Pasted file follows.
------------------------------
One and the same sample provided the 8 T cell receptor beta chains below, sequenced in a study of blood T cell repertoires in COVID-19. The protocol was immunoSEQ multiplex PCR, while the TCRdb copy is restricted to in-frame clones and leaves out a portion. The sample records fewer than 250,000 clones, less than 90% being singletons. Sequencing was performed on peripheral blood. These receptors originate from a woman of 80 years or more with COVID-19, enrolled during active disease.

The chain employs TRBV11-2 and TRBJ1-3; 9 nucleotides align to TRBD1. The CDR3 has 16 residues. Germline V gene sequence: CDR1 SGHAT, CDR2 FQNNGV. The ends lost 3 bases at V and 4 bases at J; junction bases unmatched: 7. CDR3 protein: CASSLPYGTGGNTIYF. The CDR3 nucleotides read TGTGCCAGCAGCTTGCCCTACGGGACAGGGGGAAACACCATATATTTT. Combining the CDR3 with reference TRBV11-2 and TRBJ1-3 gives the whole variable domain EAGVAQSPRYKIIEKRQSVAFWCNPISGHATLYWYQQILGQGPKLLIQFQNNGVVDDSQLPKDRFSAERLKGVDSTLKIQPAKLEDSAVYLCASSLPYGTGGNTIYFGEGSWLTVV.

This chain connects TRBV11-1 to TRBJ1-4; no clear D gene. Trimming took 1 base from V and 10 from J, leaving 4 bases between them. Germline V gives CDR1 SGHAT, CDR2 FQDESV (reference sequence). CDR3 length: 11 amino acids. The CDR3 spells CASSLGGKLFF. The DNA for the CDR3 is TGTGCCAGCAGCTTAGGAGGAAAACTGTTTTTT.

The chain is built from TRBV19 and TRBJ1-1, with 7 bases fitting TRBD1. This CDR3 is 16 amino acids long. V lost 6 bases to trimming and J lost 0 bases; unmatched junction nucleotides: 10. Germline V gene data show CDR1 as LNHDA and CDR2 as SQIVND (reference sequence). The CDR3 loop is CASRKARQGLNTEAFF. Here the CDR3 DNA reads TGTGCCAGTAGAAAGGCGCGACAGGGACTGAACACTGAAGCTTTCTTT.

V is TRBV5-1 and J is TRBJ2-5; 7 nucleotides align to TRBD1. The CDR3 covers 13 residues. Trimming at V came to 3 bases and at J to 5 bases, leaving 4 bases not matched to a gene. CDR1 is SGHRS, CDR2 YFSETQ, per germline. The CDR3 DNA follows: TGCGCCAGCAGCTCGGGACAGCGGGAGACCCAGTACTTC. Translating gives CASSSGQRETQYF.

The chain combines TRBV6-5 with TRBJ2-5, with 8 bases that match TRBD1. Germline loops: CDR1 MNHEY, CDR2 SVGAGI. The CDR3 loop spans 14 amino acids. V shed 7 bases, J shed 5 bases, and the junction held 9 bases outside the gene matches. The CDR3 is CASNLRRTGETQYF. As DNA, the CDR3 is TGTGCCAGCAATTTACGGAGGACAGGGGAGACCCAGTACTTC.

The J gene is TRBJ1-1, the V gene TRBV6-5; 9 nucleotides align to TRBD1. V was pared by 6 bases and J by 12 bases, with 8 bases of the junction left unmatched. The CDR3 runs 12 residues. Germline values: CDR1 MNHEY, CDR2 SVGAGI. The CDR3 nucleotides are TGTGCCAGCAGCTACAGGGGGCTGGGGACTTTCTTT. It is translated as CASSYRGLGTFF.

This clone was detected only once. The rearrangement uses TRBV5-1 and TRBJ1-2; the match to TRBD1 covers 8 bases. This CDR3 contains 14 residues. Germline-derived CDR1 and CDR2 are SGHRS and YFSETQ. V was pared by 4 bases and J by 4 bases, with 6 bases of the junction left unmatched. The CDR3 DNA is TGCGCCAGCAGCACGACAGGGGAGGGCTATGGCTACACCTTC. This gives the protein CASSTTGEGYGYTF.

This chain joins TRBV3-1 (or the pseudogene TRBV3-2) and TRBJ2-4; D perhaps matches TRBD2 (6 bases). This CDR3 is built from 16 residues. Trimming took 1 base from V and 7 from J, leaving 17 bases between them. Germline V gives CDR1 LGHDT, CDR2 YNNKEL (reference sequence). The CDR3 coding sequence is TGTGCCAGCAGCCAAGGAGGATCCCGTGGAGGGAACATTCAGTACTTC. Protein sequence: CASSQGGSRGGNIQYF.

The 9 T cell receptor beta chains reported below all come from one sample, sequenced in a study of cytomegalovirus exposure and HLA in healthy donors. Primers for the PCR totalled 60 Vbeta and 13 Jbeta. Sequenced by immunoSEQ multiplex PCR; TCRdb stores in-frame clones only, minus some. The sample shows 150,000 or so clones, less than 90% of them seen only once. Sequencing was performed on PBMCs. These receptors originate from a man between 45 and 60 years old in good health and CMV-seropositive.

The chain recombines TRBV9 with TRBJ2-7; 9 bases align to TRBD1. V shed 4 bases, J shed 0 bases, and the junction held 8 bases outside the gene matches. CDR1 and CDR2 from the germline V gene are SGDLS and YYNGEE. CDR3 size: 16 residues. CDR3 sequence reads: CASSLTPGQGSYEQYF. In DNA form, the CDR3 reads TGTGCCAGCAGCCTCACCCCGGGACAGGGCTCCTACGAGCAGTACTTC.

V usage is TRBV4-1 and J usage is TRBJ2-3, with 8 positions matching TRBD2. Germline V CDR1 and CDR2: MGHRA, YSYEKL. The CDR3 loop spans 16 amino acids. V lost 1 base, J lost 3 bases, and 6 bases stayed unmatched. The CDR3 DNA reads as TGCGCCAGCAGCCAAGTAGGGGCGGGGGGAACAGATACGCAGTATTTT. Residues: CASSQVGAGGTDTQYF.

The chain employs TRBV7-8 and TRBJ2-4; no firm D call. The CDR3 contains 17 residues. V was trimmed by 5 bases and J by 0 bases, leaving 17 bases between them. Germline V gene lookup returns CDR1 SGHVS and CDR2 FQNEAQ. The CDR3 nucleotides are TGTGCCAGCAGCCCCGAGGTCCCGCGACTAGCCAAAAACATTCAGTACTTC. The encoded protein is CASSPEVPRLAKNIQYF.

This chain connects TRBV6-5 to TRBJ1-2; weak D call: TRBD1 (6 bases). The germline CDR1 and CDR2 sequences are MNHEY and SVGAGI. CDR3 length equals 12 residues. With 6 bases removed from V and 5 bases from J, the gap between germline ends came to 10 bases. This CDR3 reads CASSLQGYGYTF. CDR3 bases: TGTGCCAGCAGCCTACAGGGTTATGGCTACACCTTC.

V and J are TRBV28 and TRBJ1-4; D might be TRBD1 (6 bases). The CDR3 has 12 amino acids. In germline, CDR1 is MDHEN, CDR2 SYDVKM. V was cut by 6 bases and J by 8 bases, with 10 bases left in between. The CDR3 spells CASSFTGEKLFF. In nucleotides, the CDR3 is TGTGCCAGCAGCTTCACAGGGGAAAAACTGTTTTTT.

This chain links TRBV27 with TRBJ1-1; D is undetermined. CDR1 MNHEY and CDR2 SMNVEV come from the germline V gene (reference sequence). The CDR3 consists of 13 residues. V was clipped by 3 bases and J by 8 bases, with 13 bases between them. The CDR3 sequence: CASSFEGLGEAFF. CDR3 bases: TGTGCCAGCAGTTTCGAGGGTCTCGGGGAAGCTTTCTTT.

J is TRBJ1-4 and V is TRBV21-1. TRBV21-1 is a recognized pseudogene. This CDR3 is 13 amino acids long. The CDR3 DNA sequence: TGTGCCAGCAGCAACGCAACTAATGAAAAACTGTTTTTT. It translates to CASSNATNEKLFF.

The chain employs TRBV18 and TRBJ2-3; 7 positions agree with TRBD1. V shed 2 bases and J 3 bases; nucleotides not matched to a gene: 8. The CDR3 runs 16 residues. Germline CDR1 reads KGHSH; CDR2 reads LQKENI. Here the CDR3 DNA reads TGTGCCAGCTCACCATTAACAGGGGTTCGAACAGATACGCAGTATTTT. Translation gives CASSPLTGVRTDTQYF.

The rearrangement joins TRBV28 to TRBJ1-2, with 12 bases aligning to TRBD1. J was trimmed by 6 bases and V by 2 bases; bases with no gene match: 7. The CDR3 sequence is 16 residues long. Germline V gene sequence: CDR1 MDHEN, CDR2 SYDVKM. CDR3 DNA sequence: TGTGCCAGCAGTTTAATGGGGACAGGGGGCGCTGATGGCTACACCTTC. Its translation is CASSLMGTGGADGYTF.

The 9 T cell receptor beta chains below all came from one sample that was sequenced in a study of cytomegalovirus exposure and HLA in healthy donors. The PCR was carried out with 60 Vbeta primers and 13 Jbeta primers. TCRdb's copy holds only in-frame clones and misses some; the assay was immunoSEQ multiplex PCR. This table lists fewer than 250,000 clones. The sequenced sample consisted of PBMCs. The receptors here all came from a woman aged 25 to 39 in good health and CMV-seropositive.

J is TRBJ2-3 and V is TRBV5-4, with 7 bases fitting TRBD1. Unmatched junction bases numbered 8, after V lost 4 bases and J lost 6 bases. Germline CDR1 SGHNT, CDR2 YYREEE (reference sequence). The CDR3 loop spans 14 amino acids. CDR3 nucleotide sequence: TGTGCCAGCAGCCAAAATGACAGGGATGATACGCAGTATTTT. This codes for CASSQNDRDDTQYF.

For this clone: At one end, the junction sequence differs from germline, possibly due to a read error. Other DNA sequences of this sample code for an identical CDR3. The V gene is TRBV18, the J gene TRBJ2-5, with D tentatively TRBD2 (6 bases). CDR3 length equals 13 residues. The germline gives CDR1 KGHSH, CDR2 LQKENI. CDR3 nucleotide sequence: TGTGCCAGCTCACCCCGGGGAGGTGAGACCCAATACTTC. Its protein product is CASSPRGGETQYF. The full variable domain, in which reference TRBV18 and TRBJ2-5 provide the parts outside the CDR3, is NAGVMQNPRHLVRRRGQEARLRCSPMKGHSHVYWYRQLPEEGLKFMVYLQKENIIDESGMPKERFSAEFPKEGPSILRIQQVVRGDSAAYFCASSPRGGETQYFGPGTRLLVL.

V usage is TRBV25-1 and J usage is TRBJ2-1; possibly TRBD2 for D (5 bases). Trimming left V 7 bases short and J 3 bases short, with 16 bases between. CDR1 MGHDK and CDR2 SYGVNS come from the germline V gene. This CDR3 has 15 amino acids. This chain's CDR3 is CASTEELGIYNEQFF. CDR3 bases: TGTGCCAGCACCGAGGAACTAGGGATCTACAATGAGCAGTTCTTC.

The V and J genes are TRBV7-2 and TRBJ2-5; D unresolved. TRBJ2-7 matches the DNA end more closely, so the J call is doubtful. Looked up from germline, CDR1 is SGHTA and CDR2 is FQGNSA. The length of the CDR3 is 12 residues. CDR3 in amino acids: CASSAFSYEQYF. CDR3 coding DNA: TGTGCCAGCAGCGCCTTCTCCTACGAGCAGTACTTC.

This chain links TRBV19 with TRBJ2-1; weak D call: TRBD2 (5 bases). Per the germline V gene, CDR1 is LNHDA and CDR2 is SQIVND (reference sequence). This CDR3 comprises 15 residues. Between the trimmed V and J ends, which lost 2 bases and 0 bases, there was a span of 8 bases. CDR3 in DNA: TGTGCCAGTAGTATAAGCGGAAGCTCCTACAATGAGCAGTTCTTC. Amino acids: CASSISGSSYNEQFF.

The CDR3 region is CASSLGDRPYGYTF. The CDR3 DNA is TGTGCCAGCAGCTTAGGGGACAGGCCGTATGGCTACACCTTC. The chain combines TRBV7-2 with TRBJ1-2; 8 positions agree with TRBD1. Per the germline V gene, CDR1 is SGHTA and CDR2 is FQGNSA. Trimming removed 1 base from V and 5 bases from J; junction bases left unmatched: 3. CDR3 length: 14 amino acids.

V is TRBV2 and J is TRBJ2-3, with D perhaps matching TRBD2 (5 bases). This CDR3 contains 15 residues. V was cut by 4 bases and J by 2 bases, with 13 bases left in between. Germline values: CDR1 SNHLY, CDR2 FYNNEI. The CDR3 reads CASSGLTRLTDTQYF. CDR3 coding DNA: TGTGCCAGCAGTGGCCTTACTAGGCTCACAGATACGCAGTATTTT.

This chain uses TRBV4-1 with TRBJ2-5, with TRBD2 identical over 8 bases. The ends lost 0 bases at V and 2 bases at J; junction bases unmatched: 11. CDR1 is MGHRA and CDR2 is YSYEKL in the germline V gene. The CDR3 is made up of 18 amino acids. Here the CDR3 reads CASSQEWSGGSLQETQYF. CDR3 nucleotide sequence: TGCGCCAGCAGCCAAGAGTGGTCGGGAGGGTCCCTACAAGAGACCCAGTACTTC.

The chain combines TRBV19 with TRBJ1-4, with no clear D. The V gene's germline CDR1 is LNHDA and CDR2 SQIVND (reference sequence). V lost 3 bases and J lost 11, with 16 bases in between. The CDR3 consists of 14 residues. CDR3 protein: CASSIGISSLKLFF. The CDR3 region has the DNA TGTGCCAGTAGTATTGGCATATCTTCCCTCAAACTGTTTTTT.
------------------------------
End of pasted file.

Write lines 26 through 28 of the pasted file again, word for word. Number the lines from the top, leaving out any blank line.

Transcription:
The CDR3 region is CASSLGDRPYGYTF. The CDR3 DNA is TGTGCCAGCAGCTTAGGGGACAGGCCGTATGGCTACACCTTC. The chain combines TRBV7-2 with TRBJ1-2; 8 positions agree with TRBD1. Per the germline V gene, CDR1 is SGHTA and CDR2 is FQGNSA. Trimming removed 1 base from V and 5 bases from J; junction bases left unmatched: 3. CDR3 length: 14 amino acids.

V is TRBV2 and J is TRBJ2-3, with D perhaps matching TRBD2 (5 bases). This CDR3 contains 15 residues. V was cut by 4 bases and J by 2 bases, with 13 bases left in between. Germline values: CDR1 SNHLY, CDR2 FYNNEI. The CDR3 reads CASSGLTRLTDTQYF. CDR3 coding DNA: TGTGCCAGCAGTGGCCTTACTAGGCTCACAGATACGCAGTATTTT.

This chain uses TRBV4-1 with TRBJ2-5, with TRBD2 identical over 8 bases. The ends lost 0 bases at V and 2 bases at J; junction bases unmatched: 11. CDR1 is MGHRA and CDR2 is YSYEKL in the germline V gene. The CDR3 is made up of 18 amino acids. Here the CDR3 reads CASSQEWSGGSLQETQYF. CDR3 nucleotide sequence: TGCGCCAGCAGCCAAGAGTGGTCGGGAGGGTCCCTACAAGAGACCCAGTACTTC.